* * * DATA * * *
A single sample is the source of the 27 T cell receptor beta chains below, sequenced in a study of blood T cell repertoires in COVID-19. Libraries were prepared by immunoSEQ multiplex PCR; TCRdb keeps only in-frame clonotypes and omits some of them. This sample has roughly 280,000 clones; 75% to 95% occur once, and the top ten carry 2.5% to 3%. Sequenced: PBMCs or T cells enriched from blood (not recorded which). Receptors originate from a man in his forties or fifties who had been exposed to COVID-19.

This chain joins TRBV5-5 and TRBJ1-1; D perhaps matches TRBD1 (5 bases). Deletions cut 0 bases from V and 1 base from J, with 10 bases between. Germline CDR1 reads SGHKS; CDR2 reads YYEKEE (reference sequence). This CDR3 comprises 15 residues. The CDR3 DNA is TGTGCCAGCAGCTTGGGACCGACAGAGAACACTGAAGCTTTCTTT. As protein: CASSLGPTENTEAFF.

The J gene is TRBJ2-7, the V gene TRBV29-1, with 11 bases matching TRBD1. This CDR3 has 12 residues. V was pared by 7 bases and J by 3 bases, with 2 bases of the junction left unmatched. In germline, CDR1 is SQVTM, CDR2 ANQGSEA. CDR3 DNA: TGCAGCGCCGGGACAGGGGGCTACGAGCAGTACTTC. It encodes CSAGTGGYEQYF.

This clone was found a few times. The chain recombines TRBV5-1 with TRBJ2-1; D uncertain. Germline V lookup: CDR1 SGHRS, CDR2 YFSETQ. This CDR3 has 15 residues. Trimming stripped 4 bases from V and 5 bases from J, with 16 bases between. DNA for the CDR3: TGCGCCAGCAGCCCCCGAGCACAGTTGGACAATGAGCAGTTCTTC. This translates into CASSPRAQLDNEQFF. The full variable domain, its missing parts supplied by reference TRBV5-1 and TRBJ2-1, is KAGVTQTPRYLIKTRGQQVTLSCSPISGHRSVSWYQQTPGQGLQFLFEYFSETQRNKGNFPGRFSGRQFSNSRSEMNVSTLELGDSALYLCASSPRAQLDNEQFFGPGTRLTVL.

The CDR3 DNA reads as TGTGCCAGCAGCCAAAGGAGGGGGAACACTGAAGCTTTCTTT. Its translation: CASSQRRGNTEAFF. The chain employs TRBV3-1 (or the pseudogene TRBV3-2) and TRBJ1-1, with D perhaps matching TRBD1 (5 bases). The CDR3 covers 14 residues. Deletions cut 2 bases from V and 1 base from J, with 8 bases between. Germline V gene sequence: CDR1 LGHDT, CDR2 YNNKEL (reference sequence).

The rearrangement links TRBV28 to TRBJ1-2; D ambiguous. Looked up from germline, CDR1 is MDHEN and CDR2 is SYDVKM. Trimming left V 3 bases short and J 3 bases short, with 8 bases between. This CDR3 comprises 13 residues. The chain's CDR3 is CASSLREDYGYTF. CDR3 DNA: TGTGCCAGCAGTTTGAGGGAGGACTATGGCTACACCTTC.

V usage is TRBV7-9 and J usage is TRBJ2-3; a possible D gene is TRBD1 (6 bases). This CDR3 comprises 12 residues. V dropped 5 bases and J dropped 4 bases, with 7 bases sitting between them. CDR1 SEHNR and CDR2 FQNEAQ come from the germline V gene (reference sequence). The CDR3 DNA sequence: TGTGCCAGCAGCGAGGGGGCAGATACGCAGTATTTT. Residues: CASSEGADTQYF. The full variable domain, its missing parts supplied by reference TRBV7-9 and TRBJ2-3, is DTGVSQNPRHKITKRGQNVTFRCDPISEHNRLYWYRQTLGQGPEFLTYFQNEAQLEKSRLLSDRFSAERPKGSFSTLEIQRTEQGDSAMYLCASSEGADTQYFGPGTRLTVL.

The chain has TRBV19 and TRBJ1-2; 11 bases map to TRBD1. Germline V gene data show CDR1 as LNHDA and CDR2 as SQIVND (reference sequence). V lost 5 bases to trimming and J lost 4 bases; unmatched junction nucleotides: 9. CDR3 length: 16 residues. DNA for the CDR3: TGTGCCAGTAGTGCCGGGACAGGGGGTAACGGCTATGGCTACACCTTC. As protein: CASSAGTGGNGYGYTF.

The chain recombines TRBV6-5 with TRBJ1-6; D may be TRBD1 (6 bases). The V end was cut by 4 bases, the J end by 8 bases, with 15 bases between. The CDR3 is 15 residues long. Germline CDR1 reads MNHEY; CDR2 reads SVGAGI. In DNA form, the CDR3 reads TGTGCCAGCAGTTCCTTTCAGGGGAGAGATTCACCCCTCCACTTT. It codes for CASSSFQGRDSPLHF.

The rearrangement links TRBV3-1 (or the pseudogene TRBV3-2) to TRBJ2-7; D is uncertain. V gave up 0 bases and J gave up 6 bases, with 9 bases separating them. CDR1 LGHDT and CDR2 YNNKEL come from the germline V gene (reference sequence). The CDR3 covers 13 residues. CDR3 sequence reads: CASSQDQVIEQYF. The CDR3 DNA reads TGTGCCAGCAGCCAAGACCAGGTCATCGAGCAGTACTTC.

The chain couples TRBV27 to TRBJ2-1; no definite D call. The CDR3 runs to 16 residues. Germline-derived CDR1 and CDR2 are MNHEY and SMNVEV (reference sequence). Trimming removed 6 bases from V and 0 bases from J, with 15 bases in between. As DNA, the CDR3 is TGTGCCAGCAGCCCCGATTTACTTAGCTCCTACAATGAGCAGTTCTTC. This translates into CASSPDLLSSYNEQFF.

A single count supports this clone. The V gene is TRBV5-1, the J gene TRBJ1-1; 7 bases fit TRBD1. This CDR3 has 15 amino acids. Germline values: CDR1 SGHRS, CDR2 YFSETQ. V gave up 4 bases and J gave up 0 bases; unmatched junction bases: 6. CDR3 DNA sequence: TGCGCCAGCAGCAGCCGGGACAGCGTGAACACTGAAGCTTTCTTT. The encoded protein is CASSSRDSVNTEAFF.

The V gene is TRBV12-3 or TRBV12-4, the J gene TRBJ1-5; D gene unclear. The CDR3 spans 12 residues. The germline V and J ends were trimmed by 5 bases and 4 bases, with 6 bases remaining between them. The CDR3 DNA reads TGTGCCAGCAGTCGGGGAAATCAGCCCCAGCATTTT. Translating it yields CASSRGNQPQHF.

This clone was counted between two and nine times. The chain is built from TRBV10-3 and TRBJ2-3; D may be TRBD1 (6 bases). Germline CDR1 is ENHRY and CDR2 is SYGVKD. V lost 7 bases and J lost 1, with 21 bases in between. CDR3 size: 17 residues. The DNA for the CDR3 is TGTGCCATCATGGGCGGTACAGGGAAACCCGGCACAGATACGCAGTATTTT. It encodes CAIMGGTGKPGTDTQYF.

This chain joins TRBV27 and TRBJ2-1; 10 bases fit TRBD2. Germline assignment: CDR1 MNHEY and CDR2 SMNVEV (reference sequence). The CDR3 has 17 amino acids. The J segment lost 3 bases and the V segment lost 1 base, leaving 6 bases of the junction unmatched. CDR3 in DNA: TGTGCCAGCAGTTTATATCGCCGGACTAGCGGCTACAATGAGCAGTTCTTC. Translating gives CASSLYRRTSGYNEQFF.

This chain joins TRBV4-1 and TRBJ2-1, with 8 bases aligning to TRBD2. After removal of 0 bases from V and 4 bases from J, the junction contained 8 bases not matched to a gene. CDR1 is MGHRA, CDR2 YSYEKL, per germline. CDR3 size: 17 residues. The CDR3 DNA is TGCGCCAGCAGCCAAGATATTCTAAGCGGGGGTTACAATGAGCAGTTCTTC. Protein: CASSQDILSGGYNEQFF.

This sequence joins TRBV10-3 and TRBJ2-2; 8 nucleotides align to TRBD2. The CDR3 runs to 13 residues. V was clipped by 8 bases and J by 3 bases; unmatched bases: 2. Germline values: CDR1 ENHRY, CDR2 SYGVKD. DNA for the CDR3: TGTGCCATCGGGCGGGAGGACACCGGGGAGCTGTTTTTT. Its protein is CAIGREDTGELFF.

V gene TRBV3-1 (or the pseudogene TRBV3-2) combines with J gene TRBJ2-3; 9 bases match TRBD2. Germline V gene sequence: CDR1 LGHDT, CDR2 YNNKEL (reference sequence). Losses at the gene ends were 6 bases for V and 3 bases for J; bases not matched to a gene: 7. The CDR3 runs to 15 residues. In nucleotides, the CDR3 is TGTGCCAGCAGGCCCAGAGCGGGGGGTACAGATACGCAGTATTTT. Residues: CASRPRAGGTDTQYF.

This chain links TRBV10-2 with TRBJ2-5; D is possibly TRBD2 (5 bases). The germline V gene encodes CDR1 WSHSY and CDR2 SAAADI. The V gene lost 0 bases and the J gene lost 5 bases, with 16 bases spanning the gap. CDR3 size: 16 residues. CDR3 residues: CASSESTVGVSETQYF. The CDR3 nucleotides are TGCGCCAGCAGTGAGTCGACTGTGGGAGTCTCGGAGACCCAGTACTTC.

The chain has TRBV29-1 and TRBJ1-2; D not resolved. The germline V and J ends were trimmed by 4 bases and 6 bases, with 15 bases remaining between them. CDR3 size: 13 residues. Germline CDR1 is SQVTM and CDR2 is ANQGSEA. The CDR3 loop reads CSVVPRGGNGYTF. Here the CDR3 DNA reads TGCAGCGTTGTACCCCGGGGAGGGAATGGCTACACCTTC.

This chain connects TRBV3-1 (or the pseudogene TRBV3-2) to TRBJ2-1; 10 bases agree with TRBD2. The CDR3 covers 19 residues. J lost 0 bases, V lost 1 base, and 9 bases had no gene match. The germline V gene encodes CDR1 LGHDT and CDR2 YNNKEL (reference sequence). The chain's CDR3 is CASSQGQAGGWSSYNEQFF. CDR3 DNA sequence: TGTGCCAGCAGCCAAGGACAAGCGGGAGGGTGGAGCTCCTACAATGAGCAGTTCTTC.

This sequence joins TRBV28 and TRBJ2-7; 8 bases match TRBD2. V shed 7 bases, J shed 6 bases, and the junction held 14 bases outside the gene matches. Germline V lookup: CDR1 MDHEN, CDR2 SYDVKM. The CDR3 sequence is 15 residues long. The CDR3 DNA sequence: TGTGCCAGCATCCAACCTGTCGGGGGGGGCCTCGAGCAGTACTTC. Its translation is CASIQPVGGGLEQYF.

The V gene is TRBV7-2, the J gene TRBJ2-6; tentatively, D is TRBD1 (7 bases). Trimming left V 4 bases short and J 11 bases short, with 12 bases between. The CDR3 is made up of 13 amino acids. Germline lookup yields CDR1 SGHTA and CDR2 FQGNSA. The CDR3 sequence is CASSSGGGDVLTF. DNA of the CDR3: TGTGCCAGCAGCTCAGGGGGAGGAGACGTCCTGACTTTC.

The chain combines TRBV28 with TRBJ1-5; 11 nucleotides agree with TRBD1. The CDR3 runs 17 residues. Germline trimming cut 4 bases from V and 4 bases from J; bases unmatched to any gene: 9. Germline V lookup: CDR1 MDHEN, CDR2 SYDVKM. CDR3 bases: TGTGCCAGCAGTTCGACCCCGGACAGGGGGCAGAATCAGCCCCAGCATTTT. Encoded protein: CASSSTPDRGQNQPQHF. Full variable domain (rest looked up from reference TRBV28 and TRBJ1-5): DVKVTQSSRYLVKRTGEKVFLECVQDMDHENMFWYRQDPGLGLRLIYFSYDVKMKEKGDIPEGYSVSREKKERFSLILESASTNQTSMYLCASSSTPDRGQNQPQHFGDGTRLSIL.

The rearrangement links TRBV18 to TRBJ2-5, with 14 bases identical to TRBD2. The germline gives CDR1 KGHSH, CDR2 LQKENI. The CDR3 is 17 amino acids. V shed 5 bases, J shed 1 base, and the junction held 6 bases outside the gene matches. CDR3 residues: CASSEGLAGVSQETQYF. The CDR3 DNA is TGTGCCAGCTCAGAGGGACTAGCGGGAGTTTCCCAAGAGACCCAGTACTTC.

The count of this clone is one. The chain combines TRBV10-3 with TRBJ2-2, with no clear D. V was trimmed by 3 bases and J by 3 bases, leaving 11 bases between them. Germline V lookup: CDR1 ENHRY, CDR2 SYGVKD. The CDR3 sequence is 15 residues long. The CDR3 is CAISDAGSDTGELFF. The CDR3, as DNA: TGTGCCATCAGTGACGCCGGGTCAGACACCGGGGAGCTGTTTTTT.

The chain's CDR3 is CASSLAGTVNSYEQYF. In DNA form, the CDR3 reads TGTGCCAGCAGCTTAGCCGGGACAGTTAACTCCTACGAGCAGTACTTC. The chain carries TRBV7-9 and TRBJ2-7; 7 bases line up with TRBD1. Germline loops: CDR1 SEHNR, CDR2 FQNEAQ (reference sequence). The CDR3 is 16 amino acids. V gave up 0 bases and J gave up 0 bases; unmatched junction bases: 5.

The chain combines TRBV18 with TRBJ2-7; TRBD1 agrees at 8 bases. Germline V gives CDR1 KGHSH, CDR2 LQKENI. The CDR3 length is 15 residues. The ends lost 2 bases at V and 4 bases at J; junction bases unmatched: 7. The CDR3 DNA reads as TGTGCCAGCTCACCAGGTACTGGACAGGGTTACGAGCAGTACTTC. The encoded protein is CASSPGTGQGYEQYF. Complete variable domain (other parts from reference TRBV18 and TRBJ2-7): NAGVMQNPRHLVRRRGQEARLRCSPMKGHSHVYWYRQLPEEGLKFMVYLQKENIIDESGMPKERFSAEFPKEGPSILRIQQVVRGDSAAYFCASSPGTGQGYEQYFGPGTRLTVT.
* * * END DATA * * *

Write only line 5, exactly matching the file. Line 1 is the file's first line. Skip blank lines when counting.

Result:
The CDR3 DNA reads as TGTGCCAGCAGCCAAAGGAGGGGGAACACTGAAGCTTTCTTT. Its translation: CASSQRRGNTEAFF. The chain employs TRBV3-1 (or the pseudogene TRBV3-2) and TRBJ1-1, with D perhaps matching TRBD1 (5 bases). The CDR3 covers 14 residues. Deletions cut 2 bases from V and 1 base from J, with 8 bases between. Germline V gene sequence: CDR1 LGHDT, CDR2 YNNKEL (reference sequence).